Revenge Spending

In 2021 consumers are ready to take revenge on the pandemic and spend pent up savings.

Vaccines and stimulus checks have people thinking of moving toward what we used to think of as normal. Vaccinated seniors are setting the trend to get even with the pandemic by spending money and getting out. They call it revenge spending.

Attending events, going shopping, and travel are rising to the top of consciousness.  People want liberation. 

Revenge spending will typify 2021

Last week an article came across my desk about “revenge shopping” as a rebound from the pandemic. At first, I laughed, then realized I had participated.

It turns out that in China, one of the first places to reopen their malls, sales spiked through the roof. Not only were they buying basics, but they also went for luxury items like Louis Vuitton bags.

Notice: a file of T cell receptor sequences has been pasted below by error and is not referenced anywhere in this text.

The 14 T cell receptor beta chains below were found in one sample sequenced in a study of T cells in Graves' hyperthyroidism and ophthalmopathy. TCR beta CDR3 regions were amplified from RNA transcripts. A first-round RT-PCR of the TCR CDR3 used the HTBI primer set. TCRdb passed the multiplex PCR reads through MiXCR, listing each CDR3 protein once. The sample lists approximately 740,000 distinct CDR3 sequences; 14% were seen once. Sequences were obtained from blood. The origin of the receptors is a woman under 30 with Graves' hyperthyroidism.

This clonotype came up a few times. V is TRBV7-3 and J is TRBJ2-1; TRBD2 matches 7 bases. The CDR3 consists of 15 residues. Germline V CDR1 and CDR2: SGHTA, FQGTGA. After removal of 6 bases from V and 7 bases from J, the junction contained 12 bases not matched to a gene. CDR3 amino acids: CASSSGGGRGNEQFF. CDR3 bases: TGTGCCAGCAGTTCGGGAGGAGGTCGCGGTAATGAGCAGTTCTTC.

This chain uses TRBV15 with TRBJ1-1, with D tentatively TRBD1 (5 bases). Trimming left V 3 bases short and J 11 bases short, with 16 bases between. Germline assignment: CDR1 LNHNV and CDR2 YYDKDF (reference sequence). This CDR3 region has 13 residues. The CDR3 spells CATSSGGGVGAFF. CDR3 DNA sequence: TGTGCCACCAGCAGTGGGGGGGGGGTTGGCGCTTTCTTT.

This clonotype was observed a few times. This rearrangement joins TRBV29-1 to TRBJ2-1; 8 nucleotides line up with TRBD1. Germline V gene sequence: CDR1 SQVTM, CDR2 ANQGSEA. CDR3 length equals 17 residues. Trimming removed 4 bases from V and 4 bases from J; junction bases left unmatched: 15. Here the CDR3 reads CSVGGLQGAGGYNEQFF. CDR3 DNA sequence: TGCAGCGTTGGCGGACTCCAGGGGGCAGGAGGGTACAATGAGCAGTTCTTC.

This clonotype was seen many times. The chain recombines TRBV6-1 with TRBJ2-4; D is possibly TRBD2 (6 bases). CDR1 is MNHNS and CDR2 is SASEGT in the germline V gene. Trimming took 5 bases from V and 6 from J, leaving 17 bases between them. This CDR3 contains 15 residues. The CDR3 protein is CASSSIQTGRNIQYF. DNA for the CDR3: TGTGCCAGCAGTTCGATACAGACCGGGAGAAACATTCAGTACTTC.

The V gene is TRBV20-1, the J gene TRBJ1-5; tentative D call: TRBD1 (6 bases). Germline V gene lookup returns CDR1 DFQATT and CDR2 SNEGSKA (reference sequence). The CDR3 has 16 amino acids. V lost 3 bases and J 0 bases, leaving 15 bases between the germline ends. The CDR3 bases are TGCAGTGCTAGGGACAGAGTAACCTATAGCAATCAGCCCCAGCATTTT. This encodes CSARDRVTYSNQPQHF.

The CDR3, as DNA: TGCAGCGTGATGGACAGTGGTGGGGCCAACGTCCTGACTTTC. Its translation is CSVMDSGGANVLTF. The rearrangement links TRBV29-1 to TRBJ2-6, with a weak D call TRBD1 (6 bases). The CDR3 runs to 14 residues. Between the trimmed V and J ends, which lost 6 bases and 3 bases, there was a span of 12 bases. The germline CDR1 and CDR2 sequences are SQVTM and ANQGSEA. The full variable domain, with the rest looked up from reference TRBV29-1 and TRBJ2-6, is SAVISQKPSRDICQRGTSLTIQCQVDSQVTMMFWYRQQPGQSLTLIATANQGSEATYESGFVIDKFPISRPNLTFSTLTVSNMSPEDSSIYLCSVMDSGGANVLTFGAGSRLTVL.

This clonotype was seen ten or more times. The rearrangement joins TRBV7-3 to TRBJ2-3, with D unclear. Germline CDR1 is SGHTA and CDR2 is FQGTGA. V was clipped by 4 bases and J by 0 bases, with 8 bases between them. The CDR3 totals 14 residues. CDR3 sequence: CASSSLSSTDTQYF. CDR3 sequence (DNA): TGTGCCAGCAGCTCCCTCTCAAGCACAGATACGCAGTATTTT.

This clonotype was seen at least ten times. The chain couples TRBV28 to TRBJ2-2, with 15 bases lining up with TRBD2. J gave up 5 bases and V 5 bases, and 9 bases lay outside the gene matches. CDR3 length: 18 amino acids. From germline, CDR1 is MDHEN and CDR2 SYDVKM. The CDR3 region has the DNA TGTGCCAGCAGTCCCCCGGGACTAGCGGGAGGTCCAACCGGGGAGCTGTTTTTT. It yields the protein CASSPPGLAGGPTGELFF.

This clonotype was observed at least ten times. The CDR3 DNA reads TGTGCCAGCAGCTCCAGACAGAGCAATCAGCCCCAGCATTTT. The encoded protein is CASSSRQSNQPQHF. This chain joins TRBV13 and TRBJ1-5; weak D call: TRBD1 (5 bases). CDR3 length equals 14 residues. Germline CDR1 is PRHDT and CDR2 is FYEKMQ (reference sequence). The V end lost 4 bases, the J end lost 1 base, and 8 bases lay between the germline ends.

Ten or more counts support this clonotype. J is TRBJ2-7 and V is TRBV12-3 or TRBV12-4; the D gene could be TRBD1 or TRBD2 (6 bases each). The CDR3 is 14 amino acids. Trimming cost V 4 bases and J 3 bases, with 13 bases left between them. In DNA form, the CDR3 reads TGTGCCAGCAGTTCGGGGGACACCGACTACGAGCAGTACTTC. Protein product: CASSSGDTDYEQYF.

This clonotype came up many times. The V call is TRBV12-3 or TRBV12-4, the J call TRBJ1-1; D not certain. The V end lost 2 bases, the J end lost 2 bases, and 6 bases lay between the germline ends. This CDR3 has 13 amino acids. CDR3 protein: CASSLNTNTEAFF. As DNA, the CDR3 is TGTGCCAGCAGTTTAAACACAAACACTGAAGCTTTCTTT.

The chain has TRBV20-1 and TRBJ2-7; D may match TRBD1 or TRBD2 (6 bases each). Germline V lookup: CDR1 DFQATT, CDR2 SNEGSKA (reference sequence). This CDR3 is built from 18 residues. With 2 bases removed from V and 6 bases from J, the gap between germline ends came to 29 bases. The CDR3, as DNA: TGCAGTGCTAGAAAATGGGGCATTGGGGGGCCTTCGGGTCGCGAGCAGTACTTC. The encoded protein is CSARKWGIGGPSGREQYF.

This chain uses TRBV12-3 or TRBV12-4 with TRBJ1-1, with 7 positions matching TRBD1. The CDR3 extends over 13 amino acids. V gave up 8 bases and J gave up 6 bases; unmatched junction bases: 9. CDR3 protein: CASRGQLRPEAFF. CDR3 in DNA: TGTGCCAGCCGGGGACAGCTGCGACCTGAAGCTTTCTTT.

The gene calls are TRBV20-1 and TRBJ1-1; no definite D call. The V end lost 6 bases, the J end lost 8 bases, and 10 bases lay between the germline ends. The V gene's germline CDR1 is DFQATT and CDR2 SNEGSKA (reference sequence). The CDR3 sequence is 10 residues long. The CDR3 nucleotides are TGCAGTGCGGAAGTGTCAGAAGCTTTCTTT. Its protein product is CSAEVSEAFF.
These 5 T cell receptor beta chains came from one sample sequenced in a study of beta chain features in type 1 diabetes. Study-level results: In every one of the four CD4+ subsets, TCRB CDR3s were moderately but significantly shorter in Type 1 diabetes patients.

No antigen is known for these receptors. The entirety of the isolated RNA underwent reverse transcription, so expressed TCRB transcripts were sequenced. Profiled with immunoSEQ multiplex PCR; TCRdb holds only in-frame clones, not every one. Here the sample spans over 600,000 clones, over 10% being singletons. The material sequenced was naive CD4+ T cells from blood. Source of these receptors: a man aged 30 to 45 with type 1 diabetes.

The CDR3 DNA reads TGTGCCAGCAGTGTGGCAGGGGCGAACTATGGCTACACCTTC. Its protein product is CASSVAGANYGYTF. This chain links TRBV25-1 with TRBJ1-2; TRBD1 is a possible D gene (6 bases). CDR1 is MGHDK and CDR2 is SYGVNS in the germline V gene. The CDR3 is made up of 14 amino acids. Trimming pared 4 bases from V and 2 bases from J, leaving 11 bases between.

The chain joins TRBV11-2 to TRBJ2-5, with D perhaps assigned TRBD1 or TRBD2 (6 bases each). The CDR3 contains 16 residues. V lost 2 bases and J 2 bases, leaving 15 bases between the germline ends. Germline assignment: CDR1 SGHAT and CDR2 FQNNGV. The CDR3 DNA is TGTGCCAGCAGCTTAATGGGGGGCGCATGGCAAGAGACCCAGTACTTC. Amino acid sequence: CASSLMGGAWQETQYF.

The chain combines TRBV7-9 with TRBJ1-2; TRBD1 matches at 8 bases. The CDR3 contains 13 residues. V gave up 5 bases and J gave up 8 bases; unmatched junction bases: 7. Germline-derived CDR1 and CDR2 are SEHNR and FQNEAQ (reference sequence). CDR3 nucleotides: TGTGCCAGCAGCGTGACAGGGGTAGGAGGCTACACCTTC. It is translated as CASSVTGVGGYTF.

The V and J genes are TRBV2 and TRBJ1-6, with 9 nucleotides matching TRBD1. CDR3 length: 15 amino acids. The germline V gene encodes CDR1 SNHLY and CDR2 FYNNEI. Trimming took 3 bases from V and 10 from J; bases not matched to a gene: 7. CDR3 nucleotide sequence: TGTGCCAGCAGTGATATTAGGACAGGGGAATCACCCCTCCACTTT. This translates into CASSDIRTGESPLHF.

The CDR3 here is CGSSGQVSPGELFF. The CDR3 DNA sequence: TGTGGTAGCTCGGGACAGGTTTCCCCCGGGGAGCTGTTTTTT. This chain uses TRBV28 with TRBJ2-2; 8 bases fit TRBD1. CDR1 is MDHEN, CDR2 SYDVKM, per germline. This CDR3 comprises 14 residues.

After the January stimulus checks started going out, department store sales increased 21% in the US. 

Tired of wearing sweatpants, chasing kids, and working from home, women want to go out. They want to dress up and wear something new.  Even the trip into a store is starting to sound exciting.  

Depending on location, online shopping is still the norm. I ordered something last week and actually went into the store to pick the item up and try it on.  It was just the sales staff and me, which felt a little odd. Changing room signs proclaimed: Freshly Sanitized. It felt so decadent and liberating even with social distancing and wearing masks.

That’s just the tip of the iceberg.

Bloomberg reports that during 2020 many people saved money. No trips, events, or outings. Lots less discretionary purchases. They estimate there is $1.7 trillion waiting to be spent.  

It’s time for businesses to get on board in the right ways for the coming surge.

Consumers are ready for revenge.